- Tether had a controversial beginning, with questions over its collateral reserves and its relationship with the Bitfinex exchange, however USDT has now become firmly established as the stablecoin of choice. Trust is extremely important, so the belief that 1 UDST = 1 USD is critical. Due to the centralised nature of Tether, it is imperative to be able to verify fully the system and their reserves.
- Chainlink (LINK) is an Ethereum token that powers the Chainlink decentralised oracle network.
- Chainlink is a platform which attempts to bridge the gap between smart contracts on the blockchain and real-world applications, i.e. off the blockchain.
- The LINK cryptocurrency uses ‘oracles’ which find and verify real-world data and bring it ‘on-chain’ to be integrated into smart contracts. This network allows smart contracts on Ethereum to securely connect to external data sources, APIs, and payment systems.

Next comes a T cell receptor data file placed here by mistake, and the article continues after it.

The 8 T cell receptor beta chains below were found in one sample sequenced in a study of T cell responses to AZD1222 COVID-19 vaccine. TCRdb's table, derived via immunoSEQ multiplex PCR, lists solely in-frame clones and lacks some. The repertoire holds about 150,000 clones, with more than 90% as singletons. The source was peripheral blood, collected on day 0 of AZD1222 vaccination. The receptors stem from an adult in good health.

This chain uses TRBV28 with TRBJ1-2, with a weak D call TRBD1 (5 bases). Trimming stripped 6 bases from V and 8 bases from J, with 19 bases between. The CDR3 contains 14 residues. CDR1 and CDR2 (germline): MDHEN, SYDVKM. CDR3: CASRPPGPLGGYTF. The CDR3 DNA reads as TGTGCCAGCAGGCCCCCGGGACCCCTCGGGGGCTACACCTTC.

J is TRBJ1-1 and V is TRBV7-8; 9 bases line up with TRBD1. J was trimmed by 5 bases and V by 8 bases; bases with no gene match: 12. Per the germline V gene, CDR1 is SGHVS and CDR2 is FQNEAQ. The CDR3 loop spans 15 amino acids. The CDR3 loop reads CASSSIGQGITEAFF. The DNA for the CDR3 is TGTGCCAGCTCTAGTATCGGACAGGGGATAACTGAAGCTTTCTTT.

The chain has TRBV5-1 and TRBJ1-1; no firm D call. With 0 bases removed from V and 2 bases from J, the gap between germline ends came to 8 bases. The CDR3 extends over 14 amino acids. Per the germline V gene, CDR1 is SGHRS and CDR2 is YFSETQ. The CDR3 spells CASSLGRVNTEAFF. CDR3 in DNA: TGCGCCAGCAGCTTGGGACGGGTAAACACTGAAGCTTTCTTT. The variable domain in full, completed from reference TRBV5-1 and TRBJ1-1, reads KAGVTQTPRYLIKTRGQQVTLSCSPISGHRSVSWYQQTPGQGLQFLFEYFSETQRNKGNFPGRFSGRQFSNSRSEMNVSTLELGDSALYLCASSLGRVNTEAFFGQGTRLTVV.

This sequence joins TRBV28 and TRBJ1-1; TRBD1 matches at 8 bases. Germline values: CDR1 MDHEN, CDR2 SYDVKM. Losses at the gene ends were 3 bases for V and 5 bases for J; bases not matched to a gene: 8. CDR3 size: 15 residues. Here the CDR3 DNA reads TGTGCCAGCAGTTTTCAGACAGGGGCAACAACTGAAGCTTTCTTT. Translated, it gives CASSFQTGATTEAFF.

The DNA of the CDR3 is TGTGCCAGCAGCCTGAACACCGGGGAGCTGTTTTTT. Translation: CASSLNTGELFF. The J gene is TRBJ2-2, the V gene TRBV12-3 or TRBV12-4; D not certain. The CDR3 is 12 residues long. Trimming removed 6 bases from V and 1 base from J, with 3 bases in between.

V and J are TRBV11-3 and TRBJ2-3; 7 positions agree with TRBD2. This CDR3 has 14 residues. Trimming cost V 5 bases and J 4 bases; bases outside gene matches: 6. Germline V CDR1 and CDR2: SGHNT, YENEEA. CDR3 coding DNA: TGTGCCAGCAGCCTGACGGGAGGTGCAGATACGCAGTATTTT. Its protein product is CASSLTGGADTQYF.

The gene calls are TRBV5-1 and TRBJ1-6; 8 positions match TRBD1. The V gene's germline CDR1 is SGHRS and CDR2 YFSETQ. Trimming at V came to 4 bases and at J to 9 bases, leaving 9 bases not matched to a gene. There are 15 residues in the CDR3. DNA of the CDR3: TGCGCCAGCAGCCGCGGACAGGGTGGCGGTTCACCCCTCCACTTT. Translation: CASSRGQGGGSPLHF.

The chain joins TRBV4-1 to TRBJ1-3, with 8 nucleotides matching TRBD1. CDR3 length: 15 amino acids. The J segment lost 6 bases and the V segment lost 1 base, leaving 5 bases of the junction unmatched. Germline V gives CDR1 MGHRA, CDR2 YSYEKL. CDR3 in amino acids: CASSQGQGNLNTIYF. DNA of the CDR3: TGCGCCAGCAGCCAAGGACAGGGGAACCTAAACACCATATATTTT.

- The Chainlink developers believe that although smart contracts may revolutionise many industries by replacing the need for traditional legal agreements, the underlying consensus protocols related to blockchain technology result in smart contracts being unable to effectively communicate with external systems.
- Through the release of APIs and other platforms, the developers plan to enhance the applicability and usability of smart contracts across the business world.
Bitcoin Cash (BCH)
- Bitcoin Cash is a cryptocurrency created in 2017 by a fork of Bitcoin. This fork was proposed because suggested updates to the Bitcoin protocol were not universally accepted, consequently a hard fork was initiated and the new BCH coins came into existence.